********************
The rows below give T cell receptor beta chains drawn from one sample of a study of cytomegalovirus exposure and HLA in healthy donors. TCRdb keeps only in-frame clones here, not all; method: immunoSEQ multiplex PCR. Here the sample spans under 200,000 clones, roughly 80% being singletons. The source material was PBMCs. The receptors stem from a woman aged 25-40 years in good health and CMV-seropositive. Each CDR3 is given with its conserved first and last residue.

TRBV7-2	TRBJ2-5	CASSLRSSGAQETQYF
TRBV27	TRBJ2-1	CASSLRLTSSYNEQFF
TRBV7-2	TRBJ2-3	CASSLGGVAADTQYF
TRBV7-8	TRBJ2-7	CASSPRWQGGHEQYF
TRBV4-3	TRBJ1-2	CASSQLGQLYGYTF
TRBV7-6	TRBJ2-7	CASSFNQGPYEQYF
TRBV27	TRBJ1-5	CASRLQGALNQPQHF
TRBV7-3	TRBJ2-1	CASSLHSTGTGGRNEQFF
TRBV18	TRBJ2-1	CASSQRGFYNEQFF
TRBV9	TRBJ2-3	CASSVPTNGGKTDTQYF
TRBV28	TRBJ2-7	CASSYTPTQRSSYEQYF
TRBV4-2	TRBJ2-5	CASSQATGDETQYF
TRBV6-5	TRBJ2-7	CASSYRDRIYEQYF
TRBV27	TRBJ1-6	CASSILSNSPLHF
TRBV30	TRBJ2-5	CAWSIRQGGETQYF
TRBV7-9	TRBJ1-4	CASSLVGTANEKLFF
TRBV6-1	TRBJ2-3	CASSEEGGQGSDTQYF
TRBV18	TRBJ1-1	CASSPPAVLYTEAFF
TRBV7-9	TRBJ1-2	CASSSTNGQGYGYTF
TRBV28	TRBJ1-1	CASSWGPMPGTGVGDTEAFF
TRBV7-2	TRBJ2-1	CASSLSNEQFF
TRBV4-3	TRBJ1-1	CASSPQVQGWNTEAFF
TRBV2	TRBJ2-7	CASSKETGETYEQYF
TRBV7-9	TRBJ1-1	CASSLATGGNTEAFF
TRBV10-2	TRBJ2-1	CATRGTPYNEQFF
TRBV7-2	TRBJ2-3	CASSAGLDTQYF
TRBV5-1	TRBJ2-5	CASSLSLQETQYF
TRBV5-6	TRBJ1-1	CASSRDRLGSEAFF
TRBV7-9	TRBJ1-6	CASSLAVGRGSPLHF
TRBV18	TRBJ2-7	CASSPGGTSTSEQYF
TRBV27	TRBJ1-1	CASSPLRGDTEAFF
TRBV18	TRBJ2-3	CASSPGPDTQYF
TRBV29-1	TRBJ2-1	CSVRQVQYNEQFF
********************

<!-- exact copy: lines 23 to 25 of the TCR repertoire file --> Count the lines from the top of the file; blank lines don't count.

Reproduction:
TRBV4-3	TRBJ1-1	CASSPQVQGWNTEAFF
TRBV2	TRBJ2-7	CASSKETGETYEQYF
TRBV7-9	TRBJ1-1	CASSLATGGNTEAFF